Choosing a Tool to Monitor Your Network

by mike on 05/02/2012

Recently we have worked with a small company who was trying to determine the best tool to monitor their network. They had heard of Nagios and wanted to explore that option first. They also were most interested in an Open Source option as they did not want to have renew licenses to lower their ongoing cost. In this type of evaluation, there are a lot of things to consider.

1. Nagios Options
Nagios was built to be flexible and that flexibility has created a number of options that can be used for a frontend or an addon. Some of those options are free to use and some will cost a small fee. I say “small fee” because if you compare it to some of the major networking monitoring tools an organization can spend many thousands of dollars monitoring their network. In this consulting situation they wanted to narrow the field down to two options Nagios Core (the Open Source, free option) and Nagios XI which costs a modest fee per year for support and updates. Though there are other options out there, this is a good place to start because Nagios is under the hood in those other options that create a frontend.

2. Comparison: Nagios Core vs. Nagios XI
Nagios Core is the Open Source option for Nagios. It is powerful in that it can be used to monitor many different devices in a diverse setting. I have talked with administrators who are using Nagios Core to perform 5000 checks per second! For a small business that may not initially be the focus, but performance should be an indicator, as success in using this tool will lead to the decision to perform more checks. The next aspect to consider with Nagios Core is flexibility. What kind of devices do you want to monitor? Nagios can monitor switches, routers, wireless devices, Windows servers, Linux servers, applications on those devices, network bandwidth, etc. Nagios Core, like Nagios XI, is only limited by the administrators ability to implement the kind of check required.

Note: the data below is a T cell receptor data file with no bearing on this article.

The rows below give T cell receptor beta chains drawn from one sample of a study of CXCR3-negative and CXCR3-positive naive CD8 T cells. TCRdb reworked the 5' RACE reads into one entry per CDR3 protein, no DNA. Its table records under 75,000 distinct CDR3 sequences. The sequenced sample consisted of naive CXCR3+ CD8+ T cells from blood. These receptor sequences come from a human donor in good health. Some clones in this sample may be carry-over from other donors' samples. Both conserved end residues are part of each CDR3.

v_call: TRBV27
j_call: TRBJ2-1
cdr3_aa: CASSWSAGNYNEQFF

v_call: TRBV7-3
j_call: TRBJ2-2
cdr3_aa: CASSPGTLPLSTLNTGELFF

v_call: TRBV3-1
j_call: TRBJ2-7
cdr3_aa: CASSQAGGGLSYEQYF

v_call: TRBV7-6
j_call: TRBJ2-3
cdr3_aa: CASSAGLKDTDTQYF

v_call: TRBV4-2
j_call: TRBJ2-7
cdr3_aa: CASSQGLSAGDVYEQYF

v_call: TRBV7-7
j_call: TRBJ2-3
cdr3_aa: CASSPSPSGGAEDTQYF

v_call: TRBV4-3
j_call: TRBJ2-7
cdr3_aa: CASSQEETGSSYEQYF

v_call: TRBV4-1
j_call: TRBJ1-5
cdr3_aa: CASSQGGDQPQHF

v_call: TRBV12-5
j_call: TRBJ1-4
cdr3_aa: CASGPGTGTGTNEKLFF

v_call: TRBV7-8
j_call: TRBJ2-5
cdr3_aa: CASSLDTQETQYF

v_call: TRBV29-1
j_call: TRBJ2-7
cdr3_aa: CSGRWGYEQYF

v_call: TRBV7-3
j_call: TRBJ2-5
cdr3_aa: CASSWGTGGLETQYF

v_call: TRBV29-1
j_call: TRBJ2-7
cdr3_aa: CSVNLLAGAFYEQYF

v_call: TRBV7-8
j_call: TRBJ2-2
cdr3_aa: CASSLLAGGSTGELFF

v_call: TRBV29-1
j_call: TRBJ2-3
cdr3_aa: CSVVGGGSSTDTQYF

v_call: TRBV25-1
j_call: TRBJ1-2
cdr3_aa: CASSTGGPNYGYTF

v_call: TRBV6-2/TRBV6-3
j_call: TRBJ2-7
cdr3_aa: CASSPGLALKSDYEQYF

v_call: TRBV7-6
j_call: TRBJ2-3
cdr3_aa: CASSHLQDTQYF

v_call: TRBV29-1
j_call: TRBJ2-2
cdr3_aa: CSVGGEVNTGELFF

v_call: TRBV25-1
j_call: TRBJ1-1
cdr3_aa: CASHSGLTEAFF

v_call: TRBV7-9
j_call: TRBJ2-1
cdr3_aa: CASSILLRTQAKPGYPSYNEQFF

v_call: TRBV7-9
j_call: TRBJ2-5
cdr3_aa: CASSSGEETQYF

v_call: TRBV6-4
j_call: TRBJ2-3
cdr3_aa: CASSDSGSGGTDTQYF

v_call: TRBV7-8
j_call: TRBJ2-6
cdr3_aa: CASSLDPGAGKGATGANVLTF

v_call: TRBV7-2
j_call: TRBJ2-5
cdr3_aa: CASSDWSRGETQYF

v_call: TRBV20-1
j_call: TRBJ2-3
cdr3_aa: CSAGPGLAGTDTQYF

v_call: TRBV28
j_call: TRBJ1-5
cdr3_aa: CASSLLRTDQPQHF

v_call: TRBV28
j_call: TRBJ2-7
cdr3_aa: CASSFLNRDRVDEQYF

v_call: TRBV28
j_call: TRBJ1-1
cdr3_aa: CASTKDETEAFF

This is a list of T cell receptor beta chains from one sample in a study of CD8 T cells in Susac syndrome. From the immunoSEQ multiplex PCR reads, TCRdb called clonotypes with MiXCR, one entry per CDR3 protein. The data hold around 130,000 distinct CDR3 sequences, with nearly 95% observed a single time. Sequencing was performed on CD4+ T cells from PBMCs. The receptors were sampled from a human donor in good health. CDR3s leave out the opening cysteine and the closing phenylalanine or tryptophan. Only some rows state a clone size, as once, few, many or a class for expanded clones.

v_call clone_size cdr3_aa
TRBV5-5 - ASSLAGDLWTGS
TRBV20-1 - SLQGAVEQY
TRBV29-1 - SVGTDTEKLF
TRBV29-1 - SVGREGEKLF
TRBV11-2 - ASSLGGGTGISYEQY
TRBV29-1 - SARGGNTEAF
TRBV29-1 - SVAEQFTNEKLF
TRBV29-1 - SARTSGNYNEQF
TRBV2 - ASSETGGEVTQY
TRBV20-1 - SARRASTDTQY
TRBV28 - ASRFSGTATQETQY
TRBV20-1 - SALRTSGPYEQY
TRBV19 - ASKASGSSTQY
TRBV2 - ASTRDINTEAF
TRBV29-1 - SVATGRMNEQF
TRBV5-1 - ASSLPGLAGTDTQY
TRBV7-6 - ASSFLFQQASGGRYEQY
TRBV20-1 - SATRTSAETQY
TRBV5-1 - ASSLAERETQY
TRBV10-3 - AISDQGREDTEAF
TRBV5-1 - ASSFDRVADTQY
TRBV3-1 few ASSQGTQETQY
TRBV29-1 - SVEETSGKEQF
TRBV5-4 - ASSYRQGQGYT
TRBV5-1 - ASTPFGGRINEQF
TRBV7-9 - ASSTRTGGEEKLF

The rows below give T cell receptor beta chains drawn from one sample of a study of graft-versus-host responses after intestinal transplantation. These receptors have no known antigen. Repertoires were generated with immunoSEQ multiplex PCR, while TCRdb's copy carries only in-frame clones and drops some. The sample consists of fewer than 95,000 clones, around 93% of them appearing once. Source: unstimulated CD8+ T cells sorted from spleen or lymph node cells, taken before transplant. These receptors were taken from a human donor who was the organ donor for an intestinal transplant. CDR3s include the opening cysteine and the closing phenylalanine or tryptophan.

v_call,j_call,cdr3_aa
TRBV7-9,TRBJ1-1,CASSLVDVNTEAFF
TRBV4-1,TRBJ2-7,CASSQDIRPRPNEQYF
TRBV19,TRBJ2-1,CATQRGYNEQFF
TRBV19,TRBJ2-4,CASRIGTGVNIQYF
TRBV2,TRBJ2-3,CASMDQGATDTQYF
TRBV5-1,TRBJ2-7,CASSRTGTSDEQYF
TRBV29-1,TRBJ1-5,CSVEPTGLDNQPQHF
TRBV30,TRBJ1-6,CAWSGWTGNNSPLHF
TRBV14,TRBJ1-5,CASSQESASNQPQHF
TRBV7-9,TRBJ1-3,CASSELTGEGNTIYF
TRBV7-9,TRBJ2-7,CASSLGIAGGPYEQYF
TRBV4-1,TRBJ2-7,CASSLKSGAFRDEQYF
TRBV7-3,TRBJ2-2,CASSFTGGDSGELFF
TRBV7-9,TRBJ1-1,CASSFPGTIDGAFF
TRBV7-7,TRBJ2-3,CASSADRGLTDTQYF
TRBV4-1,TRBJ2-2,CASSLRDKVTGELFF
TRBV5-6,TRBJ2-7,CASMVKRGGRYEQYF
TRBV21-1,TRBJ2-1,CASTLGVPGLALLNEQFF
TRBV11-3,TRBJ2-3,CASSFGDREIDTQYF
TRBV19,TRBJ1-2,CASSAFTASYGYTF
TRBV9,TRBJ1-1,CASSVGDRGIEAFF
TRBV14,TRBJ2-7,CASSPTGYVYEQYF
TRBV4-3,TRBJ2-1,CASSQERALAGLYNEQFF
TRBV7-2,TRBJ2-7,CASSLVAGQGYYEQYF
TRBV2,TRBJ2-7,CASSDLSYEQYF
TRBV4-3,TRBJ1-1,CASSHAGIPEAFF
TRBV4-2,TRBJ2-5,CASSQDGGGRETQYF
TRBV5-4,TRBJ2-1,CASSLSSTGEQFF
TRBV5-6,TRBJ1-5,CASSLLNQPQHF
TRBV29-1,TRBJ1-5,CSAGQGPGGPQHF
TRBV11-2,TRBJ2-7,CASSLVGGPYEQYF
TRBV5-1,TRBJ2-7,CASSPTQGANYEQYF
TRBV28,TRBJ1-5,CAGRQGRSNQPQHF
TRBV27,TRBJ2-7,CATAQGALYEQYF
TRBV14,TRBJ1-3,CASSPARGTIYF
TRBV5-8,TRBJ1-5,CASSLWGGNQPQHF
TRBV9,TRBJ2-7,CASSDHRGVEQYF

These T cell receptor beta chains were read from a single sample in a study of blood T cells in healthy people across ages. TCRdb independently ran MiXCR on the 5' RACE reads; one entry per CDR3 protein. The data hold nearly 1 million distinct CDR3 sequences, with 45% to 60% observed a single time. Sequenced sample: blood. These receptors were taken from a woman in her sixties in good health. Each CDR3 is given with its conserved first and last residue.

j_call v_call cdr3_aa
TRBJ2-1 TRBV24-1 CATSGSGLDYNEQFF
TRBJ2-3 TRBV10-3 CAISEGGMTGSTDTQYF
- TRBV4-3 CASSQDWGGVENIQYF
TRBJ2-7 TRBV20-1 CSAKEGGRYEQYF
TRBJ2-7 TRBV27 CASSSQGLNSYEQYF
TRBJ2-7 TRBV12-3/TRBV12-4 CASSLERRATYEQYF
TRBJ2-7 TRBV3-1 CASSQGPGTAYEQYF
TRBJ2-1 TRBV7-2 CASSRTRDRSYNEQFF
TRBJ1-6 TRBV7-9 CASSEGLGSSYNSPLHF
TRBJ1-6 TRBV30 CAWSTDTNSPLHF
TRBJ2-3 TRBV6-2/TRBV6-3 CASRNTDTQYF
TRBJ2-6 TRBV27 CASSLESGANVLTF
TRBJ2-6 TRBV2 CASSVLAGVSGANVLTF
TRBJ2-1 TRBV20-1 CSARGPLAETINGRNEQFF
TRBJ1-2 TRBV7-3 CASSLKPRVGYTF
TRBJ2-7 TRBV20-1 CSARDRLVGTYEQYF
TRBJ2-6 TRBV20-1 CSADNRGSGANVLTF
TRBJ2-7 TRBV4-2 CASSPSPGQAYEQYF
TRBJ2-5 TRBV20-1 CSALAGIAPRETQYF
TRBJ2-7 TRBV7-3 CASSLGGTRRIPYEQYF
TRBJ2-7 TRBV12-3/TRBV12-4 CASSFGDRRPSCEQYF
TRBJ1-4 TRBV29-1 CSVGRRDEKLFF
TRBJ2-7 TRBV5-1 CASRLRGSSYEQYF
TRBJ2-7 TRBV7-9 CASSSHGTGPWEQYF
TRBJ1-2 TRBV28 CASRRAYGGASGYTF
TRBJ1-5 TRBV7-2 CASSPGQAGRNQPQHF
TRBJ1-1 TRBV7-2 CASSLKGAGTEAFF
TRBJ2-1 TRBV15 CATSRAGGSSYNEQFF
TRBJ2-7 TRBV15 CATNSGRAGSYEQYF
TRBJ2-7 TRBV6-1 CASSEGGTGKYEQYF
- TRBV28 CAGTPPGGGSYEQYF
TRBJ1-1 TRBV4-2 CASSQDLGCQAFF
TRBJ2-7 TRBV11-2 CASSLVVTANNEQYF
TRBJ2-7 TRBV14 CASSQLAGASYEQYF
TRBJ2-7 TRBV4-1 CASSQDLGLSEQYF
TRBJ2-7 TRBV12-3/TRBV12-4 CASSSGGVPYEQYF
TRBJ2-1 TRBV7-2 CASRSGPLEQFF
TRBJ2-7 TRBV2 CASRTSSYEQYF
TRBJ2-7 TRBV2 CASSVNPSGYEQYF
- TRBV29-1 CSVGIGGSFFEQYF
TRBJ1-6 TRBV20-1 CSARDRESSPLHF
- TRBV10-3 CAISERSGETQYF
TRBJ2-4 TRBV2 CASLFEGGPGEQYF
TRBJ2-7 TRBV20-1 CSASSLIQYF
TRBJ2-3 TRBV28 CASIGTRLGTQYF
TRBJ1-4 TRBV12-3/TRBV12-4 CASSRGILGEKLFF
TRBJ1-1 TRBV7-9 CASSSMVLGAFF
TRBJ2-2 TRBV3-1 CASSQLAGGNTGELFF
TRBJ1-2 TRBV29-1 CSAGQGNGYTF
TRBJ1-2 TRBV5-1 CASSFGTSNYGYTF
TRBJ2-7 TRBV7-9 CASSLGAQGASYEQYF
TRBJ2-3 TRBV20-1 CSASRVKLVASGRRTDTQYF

One caveat for Nagios Core is that it will require intermediate skills at the Linux command line. If your organization does not have administrators with command line skills you will either need to get them training for the command line or take a close look at the second option, Nagios XI.

Nagios XI is a powerful Nagios option that is configured from a GUI, which make the transition to Nagios easier, I did not say easy. Any network monitoring tool requires a solid understanding of the devices you are monitoring. And though Nagios XI does present the graphical configuration options like wizards, reports, views, etc., it also requires some skill at the command line. Even with Nagios XI you may have to install Perl modules from the command line for instance if you select plugins that do not come with Nagios XI.

For faster implementation of network monitoring Nagios XI is your best choice if you are not skilled in using the command line. Nagios XI can ultimately be cheaper than Nagios Core if you value the time administrators take to set things up from the command line.

Ultimately, the best choice is what works in the long term for a company.

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